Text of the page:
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FEATURED VOXPOP samsmith614 Since game design is a business, I decided to see what's really selling well for the PS4. I did this search a week ago, and at the time, out of the top 20 bestsellers on Amazon 10 had not even been released yet. By now some have been released. But others still have not. And yet others...

Terraria Review

KevinS By:
KevinS
04/11/13
PRINTER FRIENDLY VERSION
EMAIL TO A FRIEND
GENRE Action 
PLAYERS
PUBLISHER 505 Games 
DEVELOPER Re-logic 
RELEASE DATE Out Now
T Contains Violence, Blood, Suggestive Themes, Use of Alcohol

What do these ratings mean?

Any classics-nerds want a side-scrolling Minecraft?

I'll be honest upfront: I've had issues with "build-it-yourself" stuff. I could build towers with Legos, I could build a cabin out of Lincoln Logs (remember those?), but I was never any good at building more complex things. Much as I love Sim City, I'm simply not good at it. I've avoided Minecraft for that very same reason.

But with Terraria, it's a bit easier for me. There is no objective, at least no end-goal: Players collect supplies, then forge them and build better materials with which to build new things. It's all streamlined, like any other building title. First, starting with your sword, pickaxe, and ax, you can survive and gather materials to build a workbench. You can use the workbench to combine some elements to make a forge, then use the forge to turn that iron or copper ore you found into bar form so it can be used to weld new tools, which can create new building materials and new weapons.... Yeah, you get the gist of it.



The game is extremely sandbox-y, with enemies dotting the randomly generated landscapes both above and below the ground's surface. Starting off, the game is about survival; you can start digging downward with your entry-level tools and wall yourself away from the nighttime predatorswhich come in full-force early onor you can take your chances and dampen the blade of your sword with the blood of the demons and zombies that crawl around in the darkness. Which will easily kill you in that first night. But you can try, and it's effort that counts when there's an infinite-life option.

You're even afforded a guide to hang out with in each new world you create and explore, which is extremely helpful in figuring out the proper processes and controls from the get-go. Mine ran straight into a zombie horde early on and I had to fend for myself, until I decided to just start over. Stupid jerk zombies and flying demon eyes, all trying to kill me and my guide. Leave Craig alone!

Visually, Terraria is somewhere between Half-Minute Hero and SNES sprites, making it even more evident that the game is an old-school take on Minecraft. This is fine since, aside for the occasional slowdown in loading for areas, the animation and flow of exploration/building is smooth as a baby's pixelated butt. What I really enjoy is the shift between night and day: Should you take the time to wall yourself into a corner, you can actually watch both the sun and the moon move through the sky, and the monsters from the darkness appear and disappear with the change of light. The music changes too, designed to help you figure out if it's day or night when you're underground and far away from "natural" light sources, but it's the same two generic background tracks over and over again. Not bad, but not notably good either.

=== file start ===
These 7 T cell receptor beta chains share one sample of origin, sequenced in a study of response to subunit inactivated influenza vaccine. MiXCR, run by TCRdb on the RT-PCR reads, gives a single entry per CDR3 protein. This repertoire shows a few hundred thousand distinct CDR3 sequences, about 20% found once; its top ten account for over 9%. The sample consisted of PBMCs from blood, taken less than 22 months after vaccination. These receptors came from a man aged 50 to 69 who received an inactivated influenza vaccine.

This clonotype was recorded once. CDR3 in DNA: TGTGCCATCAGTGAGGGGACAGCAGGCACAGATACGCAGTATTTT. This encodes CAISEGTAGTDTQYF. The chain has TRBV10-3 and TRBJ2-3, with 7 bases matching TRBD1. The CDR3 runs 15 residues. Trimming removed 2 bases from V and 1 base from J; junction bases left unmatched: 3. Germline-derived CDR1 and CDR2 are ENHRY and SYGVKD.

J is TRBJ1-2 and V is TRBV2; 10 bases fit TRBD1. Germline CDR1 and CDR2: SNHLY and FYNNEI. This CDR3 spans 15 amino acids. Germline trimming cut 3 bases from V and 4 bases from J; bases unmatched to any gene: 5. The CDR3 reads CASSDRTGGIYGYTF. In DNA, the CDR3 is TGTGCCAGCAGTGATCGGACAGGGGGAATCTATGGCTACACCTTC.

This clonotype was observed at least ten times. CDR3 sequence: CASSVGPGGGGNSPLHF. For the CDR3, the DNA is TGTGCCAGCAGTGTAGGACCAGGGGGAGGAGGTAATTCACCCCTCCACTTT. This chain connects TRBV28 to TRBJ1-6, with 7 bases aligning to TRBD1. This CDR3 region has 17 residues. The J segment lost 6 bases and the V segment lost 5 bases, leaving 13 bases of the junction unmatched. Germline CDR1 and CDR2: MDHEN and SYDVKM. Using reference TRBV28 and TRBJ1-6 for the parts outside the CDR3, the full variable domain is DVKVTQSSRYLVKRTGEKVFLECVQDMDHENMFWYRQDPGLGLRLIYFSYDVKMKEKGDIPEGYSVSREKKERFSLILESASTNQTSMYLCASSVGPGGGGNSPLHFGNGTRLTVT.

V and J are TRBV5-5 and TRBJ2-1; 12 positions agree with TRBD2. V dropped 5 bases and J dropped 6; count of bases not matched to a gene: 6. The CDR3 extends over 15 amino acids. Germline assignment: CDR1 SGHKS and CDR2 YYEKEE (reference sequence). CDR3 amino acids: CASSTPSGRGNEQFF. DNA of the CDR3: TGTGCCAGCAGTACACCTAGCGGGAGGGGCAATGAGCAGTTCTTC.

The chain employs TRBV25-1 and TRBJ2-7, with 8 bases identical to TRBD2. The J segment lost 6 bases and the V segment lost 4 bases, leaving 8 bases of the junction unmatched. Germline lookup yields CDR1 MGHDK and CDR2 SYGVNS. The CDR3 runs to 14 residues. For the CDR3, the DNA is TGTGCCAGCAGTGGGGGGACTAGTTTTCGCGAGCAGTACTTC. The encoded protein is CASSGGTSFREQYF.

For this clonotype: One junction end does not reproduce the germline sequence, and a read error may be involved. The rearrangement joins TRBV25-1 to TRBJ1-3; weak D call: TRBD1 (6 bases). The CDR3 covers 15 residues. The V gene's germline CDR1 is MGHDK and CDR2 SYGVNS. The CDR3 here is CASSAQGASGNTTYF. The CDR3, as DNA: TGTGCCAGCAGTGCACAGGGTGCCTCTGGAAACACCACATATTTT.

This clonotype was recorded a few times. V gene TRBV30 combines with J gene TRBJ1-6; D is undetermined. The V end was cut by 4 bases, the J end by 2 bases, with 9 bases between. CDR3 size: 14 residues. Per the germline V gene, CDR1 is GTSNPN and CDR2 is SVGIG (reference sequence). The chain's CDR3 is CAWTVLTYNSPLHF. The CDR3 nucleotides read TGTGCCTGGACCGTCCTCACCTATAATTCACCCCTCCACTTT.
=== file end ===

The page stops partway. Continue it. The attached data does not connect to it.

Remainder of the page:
Thankfully, with tight-enough mechanics and and an open-enough world, there's something amusing for everyone here. For explorer types (like myself) I can upgrade my equipment and dig deeper faster, defeat enemies quicker, and keep expanding the map to show where I've been. If that gets boring, I can start building rooms and houses, apartment buildings, attract people to towns I've set up, and unlock even better building equipment. The world is your oyster, and it's got a different color pearl for whatever's up your alley.

One feature with potential, as in Minecraft, is playing online in the world someone else has created. Sadly I wasn't able to test this out, since every time I would go into the option to join a game it would just search and search for what felt like forever without finding anyone's world. It might be because every world is made "invite only," or that nobody else is playing and sharing their world online, but I simply couldn't get a game going. So I have no clue just how many players it can actually support in co-op or PvP play.



The interface, namely moving items around and assigning helpful items to the D-pad, is logical but a little irritating. There are a few menus and extra button presses that take time getting used to, and that can be bad should you leave yourself open (the game keeps moving on behind the inventory screens and item assigning spots). I've had a few too many close calls when there's a menu on front of me, blocking my character's assault from a renegade slime. Aside from that and the lagging-loading moments between day and night, there really isn't anything I could find "wrong" with this game… but then again, it's more of a sim than a "game" in the first place.

Not gonna stop me from digging as deep as I can.

Code provided by publisher. Review based on PSN version. Also available on XBLA.
Terraria
fullfullfullfullempty
  • Smooth and classic 2D animation
  • Shifting from day to night is impressive
  • No "roadblocks," completely open
  • Inventory system isn't intuitive enough
  • Is nobody online?
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